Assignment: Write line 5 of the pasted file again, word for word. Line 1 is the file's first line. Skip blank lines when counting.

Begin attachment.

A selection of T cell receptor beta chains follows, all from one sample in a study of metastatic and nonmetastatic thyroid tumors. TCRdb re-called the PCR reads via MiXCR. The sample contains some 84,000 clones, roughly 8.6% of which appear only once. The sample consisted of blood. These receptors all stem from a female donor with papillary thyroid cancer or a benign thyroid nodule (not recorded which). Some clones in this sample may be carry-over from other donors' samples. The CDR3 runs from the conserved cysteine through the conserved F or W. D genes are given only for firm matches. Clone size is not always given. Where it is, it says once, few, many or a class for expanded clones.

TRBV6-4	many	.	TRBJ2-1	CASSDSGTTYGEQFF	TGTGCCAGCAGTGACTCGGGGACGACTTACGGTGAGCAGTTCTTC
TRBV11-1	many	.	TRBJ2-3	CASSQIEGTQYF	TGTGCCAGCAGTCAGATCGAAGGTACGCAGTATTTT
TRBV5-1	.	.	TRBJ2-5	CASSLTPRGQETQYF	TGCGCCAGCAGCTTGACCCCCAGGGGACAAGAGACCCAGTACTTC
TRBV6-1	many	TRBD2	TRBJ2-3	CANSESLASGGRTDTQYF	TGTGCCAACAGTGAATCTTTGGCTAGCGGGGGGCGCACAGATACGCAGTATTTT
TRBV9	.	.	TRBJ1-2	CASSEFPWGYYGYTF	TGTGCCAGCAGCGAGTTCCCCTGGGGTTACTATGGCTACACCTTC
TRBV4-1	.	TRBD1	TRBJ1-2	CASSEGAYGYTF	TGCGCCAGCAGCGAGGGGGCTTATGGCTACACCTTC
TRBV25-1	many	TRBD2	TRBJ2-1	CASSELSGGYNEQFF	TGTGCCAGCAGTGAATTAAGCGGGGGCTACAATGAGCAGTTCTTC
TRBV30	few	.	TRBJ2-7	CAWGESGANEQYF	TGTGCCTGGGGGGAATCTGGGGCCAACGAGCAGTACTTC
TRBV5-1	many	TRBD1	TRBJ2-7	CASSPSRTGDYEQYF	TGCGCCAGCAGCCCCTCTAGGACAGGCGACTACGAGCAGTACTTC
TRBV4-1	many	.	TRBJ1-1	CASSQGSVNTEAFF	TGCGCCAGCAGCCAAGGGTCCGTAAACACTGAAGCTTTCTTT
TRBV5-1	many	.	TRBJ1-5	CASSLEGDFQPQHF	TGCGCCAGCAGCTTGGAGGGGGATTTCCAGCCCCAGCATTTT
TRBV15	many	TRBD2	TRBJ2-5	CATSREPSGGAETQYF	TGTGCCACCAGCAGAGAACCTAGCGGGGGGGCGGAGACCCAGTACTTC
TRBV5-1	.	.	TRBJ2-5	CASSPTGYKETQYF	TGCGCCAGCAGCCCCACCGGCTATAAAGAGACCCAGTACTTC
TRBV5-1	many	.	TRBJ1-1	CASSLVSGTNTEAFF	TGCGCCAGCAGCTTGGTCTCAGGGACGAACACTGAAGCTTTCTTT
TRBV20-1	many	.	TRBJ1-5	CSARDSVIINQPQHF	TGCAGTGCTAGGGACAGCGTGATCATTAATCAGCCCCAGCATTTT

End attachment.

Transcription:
TRBV6-1	many	TRBD2	TRBJ2-3	CANSESLASGGRTDTQYF	TGTGCCAACAGTGAATCTTTGGCTAGCGGGGGGCGCACAGATACGCAGTATTTT